The art installation, “Teeter-Totter Wall,” was created by Rael, an architecture professor at the University of California, Berkeley, and Virginia San Fratello, an associate professor of design at San Jose State University.
The custom-built seesaws were placed on both sides of the steel border fence that separates the U.S. and Mexico. The artist called it “one of the most incredible experiences of his career” in a post he shared on Instagram.
Despite the negative headlines that dominate the news cycle every day, it’s refreshing to see artists like Ronald Rael use their platform and creativity to spark positivity and strengthen our sense of community.
“The wall became a literal fulcrum for U.S.-Mexico relations and children and adults were connected in meaningful ways on both sides with the recognition that the actions that take place on one side have a direct consequence on the other side,” Rael wrote in his Instagram caption. Rael also gave a shoutout to the team who helped make this powerful art installation a reality in Cuidad Juárez, Mexico.
CNN also points out that the New Mexico town is also where a militia detained migrants in April (the ACLU called it a kidnapping), and where a private group began building its own border wall with the use of millions donated to a GoFundMe campaign.
Last week, the Supreme Court also gave Trump a victory in his fight for the construction of a wall along the border. Further, the Supreme Court allowed the administration to use $2.5 billion in military funds for it.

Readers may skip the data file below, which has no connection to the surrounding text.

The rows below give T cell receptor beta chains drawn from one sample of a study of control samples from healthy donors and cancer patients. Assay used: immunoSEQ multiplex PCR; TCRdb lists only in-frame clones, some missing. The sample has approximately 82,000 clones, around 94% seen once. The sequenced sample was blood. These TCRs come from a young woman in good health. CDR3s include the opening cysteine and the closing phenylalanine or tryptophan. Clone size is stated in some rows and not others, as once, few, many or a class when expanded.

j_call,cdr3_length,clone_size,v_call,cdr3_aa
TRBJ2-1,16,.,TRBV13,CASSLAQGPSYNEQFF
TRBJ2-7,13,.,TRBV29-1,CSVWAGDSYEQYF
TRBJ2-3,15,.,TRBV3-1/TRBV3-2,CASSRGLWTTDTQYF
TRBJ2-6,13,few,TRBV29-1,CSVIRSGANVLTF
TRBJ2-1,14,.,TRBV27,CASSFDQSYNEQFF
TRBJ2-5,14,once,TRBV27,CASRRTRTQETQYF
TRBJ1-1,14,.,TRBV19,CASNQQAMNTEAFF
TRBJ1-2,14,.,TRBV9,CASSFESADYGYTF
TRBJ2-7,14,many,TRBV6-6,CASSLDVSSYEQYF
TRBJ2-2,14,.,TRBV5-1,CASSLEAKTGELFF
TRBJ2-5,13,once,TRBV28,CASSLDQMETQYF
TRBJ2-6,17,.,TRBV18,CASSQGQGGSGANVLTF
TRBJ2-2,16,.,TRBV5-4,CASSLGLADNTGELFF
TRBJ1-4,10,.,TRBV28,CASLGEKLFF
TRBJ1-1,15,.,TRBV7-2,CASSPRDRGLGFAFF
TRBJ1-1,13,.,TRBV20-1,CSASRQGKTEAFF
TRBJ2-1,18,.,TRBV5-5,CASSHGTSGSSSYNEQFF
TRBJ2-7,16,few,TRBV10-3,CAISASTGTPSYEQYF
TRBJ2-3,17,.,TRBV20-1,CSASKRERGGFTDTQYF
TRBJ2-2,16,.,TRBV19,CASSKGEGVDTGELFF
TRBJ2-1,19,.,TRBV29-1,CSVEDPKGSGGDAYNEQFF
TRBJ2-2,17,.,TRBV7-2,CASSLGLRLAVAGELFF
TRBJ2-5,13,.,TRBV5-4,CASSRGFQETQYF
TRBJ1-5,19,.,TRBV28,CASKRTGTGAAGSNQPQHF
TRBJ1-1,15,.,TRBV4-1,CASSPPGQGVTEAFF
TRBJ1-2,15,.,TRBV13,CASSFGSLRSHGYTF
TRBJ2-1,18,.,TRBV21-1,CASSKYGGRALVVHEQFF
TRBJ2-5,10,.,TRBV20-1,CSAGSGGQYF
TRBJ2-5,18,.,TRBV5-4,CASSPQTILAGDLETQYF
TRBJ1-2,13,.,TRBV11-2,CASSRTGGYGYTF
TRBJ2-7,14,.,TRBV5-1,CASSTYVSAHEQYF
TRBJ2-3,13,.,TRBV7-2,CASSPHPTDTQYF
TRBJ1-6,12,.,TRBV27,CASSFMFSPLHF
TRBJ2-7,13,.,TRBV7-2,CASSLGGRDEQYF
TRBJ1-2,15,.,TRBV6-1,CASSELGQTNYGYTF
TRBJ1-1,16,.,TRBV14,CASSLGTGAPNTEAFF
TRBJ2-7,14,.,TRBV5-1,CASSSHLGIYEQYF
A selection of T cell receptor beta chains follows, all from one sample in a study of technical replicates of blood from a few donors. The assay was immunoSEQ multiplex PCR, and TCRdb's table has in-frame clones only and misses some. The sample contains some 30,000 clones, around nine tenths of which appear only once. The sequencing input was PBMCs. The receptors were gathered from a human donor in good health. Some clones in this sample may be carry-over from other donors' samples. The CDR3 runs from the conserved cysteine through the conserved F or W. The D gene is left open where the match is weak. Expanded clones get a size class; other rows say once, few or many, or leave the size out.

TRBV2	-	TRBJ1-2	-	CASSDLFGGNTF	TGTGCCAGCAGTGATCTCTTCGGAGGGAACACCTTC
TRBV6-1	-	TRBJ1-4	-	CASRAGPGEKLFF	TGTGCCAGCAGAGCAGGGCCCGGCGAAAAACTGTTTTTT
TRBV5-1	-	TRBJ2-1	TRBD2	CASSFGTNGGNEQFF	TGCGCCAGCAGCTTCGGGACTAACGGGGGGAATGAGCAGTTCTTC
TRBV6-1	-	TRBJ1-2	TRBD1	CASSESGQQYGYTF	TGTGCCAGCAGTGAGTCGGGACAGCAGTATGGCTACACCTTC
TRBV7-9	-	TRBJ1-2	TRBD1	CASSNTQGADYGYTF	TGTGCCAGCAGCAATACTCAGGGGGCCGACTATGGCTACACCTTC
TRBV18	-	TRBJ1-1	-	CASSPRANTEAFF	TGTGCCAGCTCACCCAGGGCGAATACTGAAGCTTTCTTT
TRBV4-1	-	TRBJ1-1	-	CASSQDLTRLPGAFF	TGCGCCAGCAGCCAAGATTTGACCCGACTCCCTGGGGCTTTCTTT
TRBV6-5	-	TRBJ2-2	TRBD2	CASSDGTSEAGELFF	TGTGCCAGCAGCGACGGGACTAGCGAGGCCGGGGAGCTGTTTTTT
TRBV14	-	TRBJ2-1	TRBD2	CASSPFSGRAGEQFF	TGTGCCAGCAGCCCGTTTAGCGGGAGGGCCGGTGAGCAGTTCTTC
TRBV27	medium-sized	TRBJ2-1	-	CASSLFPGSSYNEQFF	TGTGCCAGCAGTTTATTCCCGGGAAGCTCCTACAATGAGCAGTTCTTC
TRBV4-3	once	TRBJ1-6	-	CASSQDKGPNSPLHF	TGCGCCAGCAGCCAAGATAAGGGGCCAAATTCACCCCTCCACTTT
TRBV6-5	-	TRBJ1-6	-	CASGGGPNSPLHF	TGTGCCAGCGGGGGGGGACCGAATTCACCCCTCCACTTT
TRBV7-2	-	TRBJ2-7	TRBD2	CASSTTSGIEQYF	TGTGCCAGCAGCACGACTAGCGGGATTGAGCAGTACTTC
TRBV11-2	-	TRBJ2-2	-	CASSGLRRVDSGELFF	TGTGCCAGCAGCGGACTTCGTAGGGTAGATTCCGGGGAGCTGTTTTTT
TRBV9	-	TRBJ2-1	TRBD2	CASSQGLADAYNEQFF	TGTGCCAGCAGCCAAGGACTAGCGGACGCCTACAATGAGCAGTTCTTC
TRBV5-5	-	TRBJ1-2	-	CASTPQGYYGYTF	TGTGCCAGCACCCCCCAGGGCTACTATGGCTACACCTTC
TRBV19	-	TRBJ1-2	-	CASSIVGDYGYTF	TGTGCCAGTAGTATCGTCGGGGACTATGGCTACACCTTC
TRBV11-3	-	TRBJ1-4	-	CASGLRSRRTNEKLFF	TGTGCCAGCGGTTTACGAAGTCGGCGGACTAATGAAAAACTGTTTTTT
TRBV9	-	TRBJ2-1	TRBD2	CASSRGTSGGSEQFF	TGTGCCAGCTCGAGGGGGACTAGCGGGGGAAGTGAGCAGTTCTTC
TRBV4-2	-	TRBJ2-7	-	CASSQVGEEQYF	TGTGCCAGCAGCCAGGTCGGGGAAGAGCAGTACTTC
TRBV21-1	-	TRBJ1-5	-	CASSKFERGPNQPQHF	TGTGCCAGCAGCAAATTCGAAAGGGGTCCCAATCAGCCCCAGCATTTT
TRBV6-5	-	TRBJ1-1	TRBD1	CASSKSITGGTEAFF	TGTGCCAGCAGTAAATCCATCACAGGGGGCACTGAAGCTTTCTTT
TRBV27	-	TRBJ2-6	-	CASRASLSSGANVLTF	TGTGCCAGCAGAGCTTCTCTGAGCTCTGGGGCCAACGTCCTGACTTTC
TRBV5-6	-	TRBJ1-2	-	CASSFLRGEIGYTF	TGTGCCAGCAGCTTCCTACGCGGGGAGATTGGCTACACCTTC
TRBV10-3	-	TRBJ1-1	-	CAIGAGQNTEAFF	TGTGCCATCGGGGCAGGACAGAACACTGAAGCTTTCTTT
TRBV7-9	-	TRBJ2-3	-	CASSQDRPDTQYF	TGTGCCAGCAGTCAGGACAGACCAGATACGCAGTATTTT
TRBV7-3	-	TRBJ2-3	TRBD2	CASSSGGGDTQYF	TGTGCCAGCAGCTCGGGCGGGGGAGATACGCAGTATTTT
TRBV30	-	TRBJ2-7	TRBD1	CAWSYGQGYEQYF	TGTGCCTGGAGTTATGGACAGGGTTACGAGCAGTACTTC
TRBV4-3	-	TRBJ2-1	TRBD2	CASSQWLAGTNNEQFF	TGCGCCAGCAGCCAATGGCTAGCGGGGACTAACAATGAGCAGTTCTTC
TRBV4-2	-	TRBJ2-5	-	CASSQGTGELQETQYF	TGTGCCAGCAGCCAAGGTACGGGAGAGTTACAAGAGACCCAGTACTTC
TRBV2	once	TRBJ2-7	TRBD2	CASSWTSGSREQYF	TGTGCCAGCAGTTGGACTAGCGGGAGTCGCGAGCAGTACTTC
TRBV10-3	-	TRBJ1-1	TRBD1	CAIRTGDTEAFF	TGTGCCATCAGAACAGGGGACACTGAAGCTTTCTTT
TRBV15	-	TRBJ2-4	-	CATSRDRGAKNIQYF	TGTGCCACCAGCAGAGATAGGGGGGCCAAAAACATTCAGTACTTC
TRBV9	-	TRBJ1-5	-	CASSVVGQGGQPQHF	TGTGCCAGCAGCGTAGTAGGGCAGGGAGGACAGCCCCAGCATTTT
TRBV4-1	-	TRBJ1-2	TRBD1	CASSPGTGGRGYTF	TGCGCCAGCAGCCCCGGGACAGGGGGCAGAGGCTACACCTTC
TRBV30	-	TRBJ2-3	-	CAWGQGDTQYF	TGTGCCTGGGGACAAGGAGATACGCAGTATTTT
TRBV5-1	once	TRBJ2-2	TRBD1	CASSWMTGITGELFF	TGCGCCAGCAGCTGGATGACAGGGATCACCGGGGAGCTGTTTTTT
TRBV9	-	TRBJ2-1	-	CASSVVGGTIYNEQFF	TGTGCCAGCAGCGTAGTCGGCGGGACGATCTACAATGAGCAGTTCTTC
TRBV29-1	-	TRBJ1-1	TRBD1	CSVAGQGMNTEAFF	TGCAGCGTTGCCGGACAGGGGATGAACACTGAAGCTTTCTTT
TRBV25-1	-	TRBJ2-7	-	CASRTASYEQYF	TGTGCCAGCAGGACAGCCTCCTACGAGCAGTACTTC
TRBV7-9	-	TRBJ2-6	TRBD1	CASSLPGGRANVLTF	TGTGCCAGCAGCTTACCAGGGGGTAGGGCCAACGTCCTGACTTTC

Despite all of the negative news surrounding the border, it was a different scene there on Monday near the Sunland Park stretch. Instead, it showed a heartwarming and lighter scene compared to what we’ve recently seen.
The art installation that this artist created is also meant to serve as a reminder. A reminder that “we are connected” and “what happens on one side impacts the other.”
The pink seesaws showed people from both sides of the border coming together in a unifying act. Children and adults alike on U.S soil were recorded playing with children from the other side. These light-hearted scenes from the border make one for if only a second forget the actual reality of it all.
RAICES, a non-profit focusing on immigration legal services in Texas, shared on Twitter that “Art is such a powerful vehicle for change”
Claudia Tristán, the Director of Latinx Messaging for 2020 Democratic presidential candidate Beto O’Rourke also praised the art installation for the message it spread.
“The symbolism of the seesaw is just magical,” she wrote in a tweet. “A #Border fence will not keep us from our neighbors.”
The video of architect and artist Ronald Rael that’s also making rounds on social media shows him saying that the seesaw that there are still “good relations the people of Mexico and the United States.” Therefore, the seesaw can portray that we are “equal” and the wall, he says, cuts those relationships between us.
Ultimately, it is important to remember that with or without the U.S.-Mexico border, much of this land belonged to and will always belong to Native Americans.